15 February 2008

Politically Correct Engineering

There is a huge problem with schools of engineering. They are overwhelmingly dominated by male students. This gender discrepancy is not politically correct. Even in women's colleges, engineering has been absent--women's colleges have not offered engineering degrees, until now.

The problem is THE MATH!!! Yes, engineering math is apparently too hard for most women to deal with, so something had to be done about THE MATH!!! Clever Smith College professor, Glenn Ellis, decided he would be the one to bring Engineering to women's colleges--starting with Smith. Ellis decided to do something about THE MATH!!!
The first women's college to offer an engineering degree, Smith is forging new paths in a field that's eager to swell its ranks in the United States. Women receive only 20 percent of bachelor's degrees in engineering, according to a new report by the National Science Board (NSB). Like a handful of other liberal arts colleges, Smith is producing graduates who've had a different type of engineering education – one that goes beyond technical training to focus on a broader context for finding solutions to humanity's problems; one that emphasizes ethics and communication; one so flexible that about half the students study abroad, which is rare, despite the multinational nature of many engineering jobs.

...He encouraged the diverse group to "play around" as they graphed how their distance from the sensor changed over short bursts of time. Anna Lorenz amused the class as she tried a moonwalk to keep her line as straight as possible. "That's a Smith first!" Ellis declared gleefully.___CSM

There is nothing wrong with using intuitive methods to teach the underlying concepts of calculus and mechanics. I highly recommend incorporating intuitive methods into math, engineering, and science myself. But you cannot leave out THE MATH!!!
I'm no expert, but I'm not clear on what you can engineer with "context, ethics, and communication." I hope the Chronicle is wrong in saying that this engineering curriculum emphasizes sociology and philosophy "as much as," um, engineering.

To be sure, if teaching in this way improves women's performance on actual engineering tasks, as opposed to just luring them into enrolling and sticking around, I'm all for it. But I find it hard to believe such distractions would improve on a focused curriculum, and I can't seem to find any information on (A) how these students compare to those who got into sex-integrated engineering programs and (B) how these women do when they graduate. Certainly, were the program working well, it wouldn't need affirmative-action deals like this:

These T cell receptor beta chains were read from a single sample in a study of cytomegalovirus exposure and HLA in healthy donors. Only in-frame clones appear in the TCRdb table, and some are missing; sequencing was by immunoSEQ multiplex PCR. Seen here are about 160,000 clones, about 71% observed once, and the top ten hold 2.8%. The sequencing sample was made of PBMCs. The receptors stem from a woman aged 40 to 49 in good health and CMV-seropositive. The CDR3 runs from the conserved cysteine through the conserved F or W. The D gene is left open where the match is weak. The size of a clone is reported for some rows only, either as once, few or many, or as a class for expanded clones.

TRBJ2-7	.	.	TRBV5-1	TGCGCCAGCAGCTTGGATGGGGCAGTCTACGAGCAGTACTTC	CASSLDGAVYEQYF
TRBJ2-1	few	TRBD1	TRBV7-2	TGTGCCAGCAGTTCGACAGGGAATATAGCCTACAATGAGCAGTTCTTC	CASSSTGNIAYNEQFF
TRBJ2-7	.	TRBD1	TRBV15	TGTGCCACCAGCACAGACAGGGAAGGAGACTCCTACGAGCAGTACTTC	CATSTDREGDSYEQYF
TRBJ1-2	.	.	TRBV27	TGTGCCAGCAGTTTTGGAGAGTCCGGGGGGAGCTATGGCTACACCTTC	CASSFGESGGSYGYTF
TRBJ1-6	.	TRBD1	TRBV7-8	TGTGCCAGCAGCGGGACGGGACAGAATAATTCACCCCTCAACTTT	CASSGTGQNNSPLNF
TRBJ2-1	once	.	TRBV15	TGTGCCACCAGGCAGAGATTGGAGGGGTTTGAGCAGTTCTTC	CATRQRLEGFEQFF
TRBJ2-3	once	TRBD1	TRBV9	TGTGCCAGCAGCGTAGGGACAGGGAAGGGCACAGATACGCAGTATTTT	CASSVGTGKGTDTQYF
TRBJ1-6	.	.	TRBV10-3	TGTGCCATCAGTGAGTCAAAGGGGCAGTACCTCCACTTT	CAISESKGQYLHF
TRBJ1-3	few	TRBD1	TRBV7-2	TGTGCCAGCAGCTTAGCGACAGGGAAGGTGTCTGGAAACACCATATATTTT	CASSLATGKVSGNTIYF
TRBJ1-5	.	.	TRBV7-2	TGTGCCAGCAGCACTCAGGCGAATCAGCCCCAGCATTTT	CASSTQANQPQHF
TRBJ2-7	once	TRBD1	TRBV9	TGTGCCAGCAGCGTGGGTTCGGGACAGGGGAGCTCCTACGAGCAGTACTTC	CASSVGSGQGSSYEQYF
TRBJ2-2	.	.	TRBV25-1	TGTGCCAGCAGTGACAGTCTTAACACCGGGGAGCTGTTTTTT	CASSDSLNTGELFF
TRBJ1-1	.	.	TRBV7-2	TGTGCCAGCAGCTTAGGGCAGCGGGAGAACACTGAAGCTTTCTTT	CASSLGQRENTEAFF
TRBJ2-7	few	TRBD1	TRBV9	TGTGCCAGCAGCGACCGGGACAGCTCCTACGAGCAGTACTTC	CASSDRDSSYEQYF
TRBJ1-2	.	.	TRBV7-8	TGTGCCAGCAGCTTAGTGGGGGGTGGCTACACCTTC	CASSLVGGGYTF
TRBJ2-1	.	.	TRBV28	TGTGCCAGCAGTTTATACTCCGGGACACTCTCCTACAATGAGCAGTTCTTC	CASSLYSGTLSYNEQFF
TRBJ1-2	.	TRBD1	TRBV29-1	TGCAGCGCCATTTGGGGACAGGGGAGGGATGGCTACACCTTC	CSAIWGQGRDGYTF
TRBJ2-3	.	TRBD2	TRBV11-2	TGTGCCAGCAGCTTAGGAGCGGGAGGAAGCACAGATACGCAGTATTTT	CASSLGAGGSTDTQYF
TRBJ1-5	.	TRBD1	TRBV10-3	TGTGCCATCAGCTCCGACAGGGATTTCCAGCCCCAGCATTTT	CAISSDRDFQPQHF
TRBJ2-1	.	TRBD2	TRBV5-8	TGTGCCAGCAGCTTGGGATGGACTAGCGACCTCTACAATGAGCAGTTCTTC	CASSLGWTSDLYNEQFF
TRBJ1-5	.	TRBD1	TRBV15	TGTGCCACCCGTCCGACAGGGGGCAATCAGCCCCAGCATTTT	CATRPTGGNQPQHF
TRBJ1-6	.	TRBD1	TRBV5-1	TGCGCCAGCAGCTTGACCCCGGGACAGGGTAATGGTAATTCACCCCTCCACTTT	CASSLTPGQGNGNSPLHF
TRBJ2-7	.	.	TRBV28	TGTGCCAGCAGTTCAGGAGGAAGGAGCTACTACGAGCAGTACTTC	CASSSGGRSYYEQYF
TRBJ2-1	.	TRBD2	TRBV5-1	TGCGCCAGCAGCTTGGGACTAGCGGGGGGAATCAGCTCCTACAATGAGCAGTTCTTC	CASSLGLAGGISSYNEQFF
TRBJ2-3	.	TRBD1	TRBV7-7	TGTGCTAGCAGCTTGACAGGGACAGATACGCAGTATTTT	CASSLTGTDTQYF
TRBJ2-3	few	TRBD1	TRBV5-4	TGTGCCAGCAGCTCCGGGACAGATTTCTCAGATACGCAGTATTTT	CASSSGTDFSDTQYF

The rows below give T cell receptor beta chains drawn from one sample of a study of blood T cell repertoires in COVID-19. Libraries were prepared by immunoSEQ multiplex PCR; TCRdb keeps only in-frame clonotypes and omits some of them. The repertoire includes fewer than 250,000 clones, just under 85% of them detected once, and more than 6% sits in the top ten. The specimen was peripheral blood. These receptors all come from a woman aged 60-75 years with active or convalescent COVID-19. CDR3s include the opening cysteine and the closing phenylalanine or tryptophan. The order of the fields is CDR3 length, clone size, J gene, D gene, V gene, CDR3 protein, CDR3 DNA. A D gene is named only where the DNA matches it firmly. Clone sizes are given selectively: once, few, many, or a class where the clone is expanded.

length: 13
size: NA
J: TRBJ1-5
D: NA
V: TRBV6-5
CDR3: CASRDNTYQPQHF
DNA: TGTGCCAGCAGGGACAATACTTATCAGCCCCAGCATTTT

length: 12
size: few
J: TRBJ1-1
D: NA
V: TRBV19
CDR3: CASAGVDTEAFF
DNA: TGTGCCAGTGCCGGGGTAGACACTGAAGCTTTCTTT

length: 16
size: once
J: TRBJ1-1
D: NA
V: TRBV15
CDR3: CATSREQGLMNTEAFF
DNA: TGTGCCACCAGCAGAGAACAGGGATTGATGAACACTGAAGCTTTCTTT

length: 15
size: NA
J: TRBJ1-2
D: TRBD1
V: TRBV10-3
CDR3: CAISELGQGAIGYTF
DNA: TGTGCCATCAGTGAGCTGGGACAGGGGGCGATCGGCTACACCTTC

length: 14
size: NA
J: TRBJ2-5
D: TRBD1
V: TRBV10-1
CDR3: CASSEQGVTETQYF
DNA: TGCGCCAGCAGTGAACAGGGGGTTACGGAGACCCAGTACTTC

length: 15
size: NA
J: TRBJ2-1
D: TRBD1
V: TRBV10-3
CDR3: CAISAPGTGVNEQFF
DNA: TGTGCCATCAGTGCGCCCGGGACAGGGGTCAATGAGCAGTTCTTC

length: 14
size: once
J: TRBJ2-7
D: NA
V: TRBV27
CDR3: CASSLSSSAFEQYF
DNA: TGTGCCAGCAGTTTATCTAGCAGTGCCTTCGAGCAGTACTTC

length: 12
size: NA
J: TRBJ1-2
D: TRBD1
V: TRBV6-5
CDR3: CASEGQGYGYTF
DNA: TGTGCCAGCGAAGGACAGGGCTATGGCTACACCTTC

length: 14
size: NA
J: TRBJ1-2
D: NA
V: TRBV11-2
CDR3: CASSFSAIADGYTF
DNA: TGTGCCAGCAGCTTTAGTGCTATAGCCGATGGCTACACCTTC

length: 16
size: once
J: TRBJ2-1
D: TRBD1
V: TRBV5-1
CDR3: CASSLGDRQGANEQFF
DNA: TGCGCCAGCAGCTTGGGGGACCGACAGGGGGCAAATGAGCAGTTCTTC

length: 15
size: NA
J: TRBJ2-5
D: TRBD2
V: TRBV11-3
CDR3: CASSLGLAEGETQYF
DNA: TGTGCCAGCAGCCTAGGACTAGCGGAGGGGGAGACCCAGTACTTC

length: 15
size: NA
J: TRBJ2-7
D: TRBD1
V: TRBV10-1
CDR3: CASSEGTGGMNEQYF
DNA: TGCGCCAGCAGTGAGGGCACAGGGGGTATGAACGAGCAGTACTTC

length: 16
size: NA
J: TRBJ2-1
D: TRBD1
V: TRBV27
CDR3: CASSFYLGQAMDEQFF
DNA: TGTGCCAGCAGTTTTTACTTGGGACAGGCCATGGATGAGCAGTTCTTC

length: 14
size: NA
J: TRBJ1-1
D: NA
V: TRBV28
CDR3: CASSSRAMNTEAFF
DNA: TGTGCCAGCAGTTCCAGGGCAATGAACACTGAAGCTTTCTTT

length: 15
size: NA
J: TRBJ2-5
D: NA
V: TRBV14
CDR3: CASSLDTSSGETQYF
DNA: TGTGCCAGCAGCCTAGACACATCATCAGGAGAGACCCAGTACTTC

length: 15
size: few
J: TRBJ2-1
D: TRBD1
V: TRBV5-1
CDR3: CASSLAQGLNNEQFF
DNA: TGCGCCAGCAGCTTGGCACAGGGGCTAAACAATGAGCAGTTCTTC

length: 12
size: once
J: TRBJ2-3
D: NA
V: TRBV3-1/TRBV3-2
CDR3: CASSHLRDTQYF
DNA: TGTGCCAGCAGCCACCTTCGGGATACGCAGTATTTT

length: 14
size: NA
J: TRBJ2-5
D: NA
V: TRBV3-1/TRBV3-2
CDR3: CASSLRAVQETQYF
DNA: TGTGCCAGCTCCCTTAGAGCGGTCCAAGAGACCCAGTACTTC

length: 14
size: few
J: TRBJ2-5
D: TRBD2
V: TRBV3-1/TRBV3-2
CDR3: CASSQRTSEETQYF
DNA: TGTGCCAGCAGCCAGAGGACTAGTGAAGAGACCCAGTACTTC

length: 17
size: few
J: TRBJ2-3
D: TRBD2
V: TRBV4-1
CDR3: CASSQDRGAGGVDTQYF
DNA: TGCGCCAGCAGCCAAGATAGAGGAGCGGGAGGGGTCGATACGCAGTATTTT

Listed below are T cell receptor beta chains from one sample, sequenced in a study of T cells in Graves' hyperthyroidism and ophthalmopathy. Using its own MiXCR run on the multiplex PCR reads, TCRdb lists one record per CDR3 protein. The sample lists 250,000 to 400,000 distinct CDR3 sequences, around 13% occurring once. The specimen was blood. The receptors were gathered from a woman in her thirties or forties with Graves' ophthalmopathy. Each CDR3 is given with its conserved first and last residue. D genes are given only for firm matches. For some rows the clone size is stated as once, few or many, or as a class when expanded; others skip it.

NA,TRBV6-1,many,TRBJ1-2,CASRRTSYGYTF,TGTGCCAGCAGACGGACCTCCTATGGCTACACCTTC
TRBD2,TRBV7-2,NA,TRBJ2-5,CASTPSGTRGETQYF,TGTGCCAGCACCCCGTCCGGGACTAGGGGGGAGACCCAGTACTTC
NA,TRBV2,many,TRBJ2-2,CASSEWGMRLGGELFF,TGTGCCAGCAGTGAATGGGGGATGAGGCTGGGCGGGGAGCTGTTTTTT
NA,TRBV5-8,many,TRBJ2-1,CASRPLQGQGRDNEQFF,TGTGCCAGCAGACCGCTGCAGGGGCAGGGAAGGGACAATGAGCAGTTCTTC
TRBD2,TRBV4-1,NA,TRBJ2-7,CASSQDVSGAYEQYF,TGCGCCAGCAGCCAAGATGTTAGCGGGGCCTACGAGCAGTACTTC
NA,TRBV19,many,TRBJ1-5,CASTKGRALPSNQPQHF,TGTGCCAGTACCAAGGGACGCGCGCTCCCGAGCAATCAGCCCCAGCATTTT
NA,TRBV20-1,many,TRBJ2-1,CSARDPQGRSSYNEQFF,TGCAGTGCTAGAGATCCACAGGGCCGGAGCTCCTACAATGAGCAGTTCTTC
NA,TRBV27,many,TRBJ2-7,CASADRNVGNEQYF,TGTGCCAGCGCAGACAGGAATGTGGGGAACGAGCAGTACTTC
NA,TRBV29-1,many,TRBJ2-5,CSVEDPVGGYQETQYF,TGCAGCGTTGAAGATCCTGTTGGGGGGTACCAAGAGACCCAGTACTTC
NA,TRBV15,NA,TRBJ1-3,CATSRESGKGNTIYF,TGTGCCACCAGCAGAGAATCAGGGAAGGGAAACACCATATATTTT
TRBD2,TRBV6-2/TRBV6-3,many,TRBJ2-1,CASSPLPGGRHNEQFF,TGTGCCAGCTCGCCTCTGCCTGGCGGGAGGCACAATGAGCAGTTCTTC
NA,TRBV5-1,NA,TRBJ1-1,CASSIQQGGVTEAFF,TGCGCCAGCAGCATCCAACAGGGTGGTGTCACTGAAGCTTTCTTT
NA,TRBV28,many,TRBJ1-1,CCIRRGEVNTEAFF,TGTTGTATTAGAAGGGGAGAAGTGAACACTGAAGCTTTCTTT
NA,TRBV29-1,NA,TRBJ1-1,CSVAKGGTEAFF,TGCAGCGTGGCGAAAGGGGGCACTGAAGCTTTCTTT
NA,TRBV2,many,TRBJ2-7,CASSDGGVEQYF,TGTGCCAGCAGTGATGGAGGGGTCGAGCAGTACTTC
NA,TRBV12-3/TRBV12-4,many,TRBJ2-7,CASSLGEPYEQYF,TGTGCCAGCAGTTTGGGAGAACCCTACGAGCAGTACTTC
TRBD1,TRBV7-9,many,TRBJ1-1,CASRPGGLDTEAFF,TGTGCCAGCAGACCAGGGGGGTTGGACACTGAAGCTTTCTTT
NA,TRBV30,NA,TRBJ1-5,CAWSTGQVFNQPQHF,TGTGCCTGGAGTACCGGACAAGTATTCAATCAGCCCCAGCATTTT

Students who maintain an overall GPA of 3.5 and a GPA of 3.5 within the major are automatically admitted to graduate study in an engineering discipline at Dartmouth College, Johns Hopkins University, Tufts University, the University of Notre Dame, and the University of Michigan.___Source

We know that women and men have different aptitude curves for math and verbal ability. Test scores for males are higher in math, scores for females are higher in verbal ability.
Approximately 1.3 percent of the Medalists will be women. Since the prize is conferred quadrennially, we expect a female Fields Medalist to emerge approximately once every 103 years, that is, every 4/[3(0.013)] years. None has yet surfaced.

Rather than PC dumbing down engineering to fit more women and minorities, perhaps it would be better to invest our scarce resources in the persons who are best suited for the particular field of study. Do not select by race, gender, sexual orientation etc. Select by ability to learn and perform.

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Blogger Snake Oil Baron said...

While I worry that a tendency to focus on averages can dissuade people who would have an aptitude for a field to enter it, I also have no patience for the idea of quotas. If women in science tend to gravitate towards biology and medicine rather than physics and engineering, I don't see that as a problem that needs rectifying for the sake of "equality".

The problem that should be addressed is the one of how not to dissuade those women from pursuing engineering and math heavy careers who do indeed have the aptitude and desire. Having a more representative perspective on the designs that people will use and on the problems which get investigated is a worthy goal. But trying to broaden the appeal of a field by watering it down is not the answer and will lower the perceived worth of the education of women who go through and succeed at the genuine educational system.

Friday, 15 February, 2008  
Blogger al fin said...

The problem that should be addressed is the one of how not to dissuade those women from pursuing engineering and math heavy careers who do indeed have the aptitude and desire.